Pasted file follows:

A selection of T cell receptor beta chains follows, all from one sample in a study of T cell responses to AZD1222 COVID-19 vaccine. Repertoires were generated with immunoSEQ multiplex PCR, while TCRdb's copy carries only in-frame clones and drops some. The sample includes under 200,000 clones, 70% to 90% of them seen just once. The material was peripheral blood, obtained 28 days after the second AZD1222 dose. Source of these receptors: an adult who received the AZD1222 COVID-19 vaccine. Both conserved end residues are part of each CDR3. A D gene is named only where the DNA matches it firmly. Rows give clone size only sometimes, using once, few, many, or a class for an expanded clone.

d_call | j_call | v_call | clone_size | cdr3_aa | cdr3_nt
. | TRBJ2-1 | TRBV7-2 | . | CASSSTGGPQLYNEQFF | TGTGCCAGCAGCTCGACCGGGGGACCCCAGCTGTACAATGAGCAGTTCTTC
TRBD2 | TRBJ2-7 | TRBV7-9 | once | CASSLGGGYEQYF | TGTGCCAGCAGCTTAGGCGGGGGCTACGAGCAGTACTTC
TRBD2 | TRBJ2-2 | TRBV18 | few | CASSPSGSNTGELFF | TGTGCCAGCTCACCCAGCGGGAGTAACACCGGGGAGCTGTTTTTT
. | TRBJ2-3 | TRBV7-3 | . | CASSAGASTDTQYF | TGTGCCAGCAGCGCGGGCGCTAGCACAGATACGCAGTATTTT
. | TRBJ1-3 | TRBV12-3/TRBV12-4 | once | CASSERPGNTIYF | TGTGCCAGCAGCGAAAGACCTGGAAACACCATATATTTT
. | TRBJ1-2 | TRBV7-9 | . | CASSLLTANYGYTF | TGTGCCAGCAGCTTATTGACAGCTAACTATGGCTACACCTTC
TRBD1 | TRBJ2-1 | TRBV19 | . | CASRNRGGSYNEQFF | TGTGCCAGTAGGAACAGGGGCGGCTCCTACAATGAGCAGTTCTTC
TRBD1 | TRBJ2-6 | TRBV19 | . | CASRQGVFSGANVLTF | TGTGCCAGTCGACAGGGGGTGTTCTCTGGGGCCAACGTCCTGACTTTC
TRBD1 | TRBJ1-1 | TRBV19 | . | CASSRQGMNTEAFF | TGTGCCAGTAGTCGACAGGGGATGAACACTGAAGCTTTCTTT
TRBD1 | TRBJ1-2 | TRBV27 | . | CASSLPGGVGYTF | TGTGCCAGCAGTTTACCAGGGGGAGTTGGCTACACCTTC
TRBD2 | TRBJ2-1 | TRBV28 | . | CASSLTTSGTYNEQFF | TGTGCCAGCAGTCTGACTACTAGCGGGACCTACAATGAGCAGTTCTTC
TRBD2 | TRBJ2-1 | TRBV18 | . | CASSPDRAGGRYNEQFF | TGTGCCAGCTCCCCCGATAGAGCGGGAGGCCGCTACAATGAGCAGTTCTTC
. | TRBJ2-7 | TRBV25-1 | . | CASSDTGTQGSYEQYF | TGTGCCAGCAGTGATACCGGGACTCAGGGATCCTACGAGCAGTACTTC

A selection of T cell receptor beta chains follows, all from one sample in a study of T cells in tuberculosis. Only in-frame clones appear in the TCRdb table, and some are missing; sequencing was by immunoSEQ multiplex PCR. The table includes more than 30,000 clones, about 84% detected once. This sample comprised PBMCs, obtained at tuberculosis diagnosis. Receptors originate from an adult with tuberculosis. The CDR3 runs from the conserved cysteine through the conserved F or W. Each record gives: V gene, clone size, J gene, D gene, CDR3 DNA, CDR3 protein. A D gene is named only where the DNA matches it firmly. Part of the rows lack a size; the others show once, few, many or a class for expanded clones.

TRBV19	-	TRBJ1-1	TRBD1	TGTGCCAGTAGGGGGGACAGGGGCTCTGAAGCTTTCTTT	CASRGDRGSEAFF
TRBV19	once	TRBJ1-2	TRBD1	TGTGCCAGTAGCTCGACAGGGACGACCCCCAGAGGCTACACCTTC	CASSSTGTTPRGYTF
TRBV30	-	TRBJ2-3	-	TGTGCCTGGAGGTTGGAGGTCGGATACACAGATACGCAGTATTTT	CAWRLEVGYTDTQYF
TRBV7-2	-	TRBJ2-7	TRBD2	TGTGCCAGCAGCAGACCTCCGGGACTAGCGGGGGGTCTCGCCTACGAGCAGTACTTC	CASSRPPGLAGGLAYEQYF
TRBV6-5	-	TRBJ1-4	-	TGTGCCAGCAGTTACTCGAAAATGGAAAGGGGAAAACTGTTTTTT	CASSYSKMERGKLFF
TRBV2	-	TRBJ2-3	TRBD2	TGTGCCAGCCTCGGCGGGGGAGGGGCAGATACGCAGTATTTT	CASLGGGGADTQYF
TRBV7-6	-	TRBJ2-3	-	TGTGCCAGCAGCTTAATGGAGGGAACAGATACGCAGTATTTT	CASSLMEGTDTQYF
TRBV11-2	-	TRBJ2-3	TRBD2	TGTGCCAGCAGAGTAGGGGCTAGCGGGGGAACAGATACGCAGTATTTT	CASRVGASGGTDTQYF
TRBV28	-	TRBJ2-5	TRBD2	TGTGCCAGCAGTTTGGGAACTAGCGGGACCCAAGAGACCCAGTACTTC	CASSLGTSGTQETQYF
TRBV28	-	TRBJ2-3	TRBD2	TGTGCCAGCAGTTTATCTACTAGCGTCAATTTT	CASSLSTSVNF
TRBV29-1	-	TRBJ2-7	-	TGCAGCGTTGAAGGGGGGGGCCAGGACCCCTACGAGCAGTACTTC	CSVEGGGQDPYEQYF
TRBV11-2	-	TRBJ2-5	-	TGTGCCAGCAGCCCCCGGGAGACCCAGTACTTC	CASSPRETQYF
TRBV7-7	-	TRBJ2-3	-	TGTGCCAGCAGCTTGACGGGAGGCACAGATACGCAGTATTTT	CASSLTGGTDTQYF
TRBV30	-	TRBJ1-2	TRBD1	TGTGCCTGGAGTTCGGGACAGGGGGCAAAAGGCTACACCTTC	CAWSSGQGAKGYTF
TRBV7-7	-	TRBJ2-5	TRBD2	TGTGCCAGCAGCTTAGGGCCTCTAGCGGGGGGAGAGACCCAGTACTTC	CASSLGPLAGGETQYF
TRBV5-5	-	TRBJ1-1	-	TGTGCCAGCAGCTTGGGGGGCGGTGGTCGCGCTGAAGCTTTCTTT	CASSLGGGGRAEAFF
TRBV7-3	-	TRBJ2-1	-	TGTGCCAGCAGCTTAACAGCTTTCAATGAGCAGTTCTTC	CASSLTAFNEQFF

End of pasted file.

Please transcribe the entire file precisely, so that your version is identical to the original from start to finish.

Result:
A selection of T cell receptor beta chains follows, all from one sample in a study of T cell responses to AZD1222 COVID-19 vaccine. Repertoires were generated with immunoSEQ multiplex PCR, while TCRdb's copy carries only in-frame clones and drops some. The sample includes under 200,000 clones, 70% to 90% of them seen just once. The material was peripheral blood, obtained 28 days after the second AZD1222 dose. Source of these receptors: an adult who received the AZD1222 COVID-19 vaccine. Both conserved end residues are part of each CDR3. A D gene is named only where the DNA matches it firmly. Rows give clone size only sometimes, using once, few, many, or a class for an expanded clone.

d_call | j_call | v_call | clone_size | cdr3_aa | cdr3_nt
. | TRBJ2-1 | TRBV7-2 | . | CASSSTGGPQLYNEQFF | TGTGCCAGCAGCTCGACCGGGGGACCCCAGCTGTACAATGAGCAGTTCTTC
TRBD2 | TRBJ2-7 | TRBV7-9 | once | CASSLGGGYEQYF | TGTGCCAGCAGCTTAGGCGGGGGCTACGAGCAGTACTTC
TRBD2 | TRBJ2-2 | TRBV18 | few | CASSPSGSNTGELFF | TGTGCCAGCTCACCCAGCGGGAGTAACACCGGGGAGCTGTTTTTT
. | TRBJ2-3 | TRBV7-3 | . | CASSAGASTDTQYF | TGTGCCAGCAGCGCGGGCGCTAGCACAGATACGCAGTATTTT
. | TRBJ1-3 | TRBV12-3/TRBV12-4 | once | CASSERPGNTIYF | TGTGCCAGCAGCGAAAGACCTGGAAACACCATATATTTT
. | TRBJ1-2 | TRBV7-9 | . | CASSLLTANYGYTF | TGTGCCAGCAGCTTATTGACAGCTAACTATGGCTACACCTTC
TRBD1 | TRBJ2-1 | TRBV19 | . | CASRNRGGSYNEQFF | TGTGCCAGTAGGAACAGGGGCGGCTCCTACAATGAGCAGTTCTTC
TRBD1 | TRBJ2-6 | TRBV19 | . | CASRQGVFSGANVLTF | TGTGCCAGTCGACAGGGGGTGTTCTCTGGGGCCAACGTCCTGACTTTC
TRBD1 | TRBJ1-1 | TRBV19 | . | CASSRQGMNTEAFF | TGTGCCAGTAGTCGACAGGGGATGAACACTGAAGCTTTCTTT
TRBD1 | TRBJ1-2 | TRBV27 | . | CASSLPGGVGYTF | TGTGCCAGCAGTTTACCAGGGGGAGTTGGCTACACCTTC
TRBD2 | TRBJ2-1 | TRBV28 | . | CASSLTTSGTYNEQFF | TGTGCCAGCAGTCTGACTACTAGCGGGACCTACAATGAGCAGTTCTTC
TRBD2 | TRBJ2-1 | TRBV18 | . | CASSPDRAGGRYNEQFF | TGTGCCAGCTCCCCCGATAGAGCGGGAGGCCGCTACAATGAGCAGTTCTTC
. | TRBJ2-7 | TRBV25-1 | . | CASSDTGTQGSYEQYF | TGTGCCAGCAGTGATACCGGGACTCAGGGATCCTACGAGCAGTACTTC

A selection of T cell receptor beta chains follows, all from one sample in a study of T cells in tuberculosis. Only in-frame clones appear in the TCRdb table, and some are missing; sequencing was by immunoSEQ multiplex PCR. The table includes more than 30,000 clones, about 84% detected once. This sample comprised PBMCs, obtained at tuberculosis diagnosis. Receptors originate from an adult with tuberculosis. The CDR3 runs from the conserved cysteine through the conserved F or W. Each record gives: V gene, clone size, J gene, D gene, CDR3 DNA, CDR3 protein. A D gene is named only where the DNA matches it firmly. Part of the rows lack a size; the others show once, few, many or a class for expanded clones.

TRBV19	-	TRBJ1-1	TRBD1	TGTGCCAGTAGGGGGGACAGGGGCTCTGAAGCTTTCTTT	CASRGDRGSEAFF
TRBV19	once	TRBJ1-2	TRBD1	TGTGCCAGTAGCTCGACAGGGACGACCCCCAGAGGCTACACCTTC	CASSSTGTTPRGYTF
TRBV30	-	TRBJ2-3	-	TGTGCCTGGAGGTTGGAGGTCGGATACACAGATACGCAGTATTTT	CAWRLEVGYTDTQYF
TRBV7-2	-	TRBJ2-7	TRBD2	TGTGCCAGCAGCAGACCTCCGGGACTAGCGGGGGGTCTCGCCTACGAGCAGTACTTC	CASSRPPGLAGGLAYEQYF
TRBV6-5	-	TRBJ1-4	-	TGTGCCAGCAGTTACTCGAAAATGGAAAGGGGAAAACTGTTTTTT	CASSYSKMERGKLFF
TRBV2	-	TRBJ2-3	TRBD2	TGTGCCAGCCTCGGCGGGGGAGGGGCAGATACGCAGTATTTT	CASLGGGGADTQYF
TRBV7-6	-	TRBJ2-3	-	TGTGCCAGCAGCTTAATGGAGGGAACAGATACGCAGTATTTT	CASSLMEGTDTQYF
TRBV11-2	-	TRBJ2-3	TRBD2	TGTGCCAGCAGAGTAGGGGCTAGCGGGGGAACAGATACGCAGTATTTT	CASRVGASGGTDTQYF
TRBV28	-	TRBJ2-5	TRBD2	TGTGCCAGCAGTTTGGGAACTAGCGGGACCCAAGAGACCCAGTACTTC	CASSLGTSGTQETQYF
TRBV28	-	TRBJ2-3	TRBD2	TGTGCCAGCAGTTTATCTACTAGCGTCAATTTT	CASSLSTSVNF
TRBV29-1	-	TRBJ2-7	-	TGCAGCGTTGAAGGGGGGGGCCAGGACCCCTACGAGCAGTACTTC	CSVEGGGQDPYEQYF
TRBV11-2	-	TRBJ2-5	-	TGTGCCAGCAGCCCCCGGGAGACCCAGTACTTC	CASSPRETQYF
TRBV7-7	-	TRBJ2-3	-	TGTGCCAGCAGCTTGACGGGAGGCACAGATACGCAGTATTTT	CASSLTGGTDTQYF
TRBV30	-	TRBJ1-2	TRBD1	TGTGCCTGGAGTTCGGGACAGGGGGCAAAAGGCTACACCTTC	CAWSSGQGAKGYTF
TRBV7-7	-	TRBJ2-5	TRBD2	TGTGCCAGCAGCTTAGGGCCTCTAGCGGGGGGAGAGACCCAGTACTTC	CASSLGPLAGGETQYF
TRBV5-5	-	TRBJ1-1	-	TGTGCCAGCAGCTTGGGGGGCGGTGGTCGCGCTGAAGCTTTCTTT	CASSLGGGGRAEAFF
TRBV7-3	-	TRBJ2-1	-	TGTGCCAGCAGCTTAACAGCTTTCAATGAGCAGTTCTTC	CASSLTAFNEQFF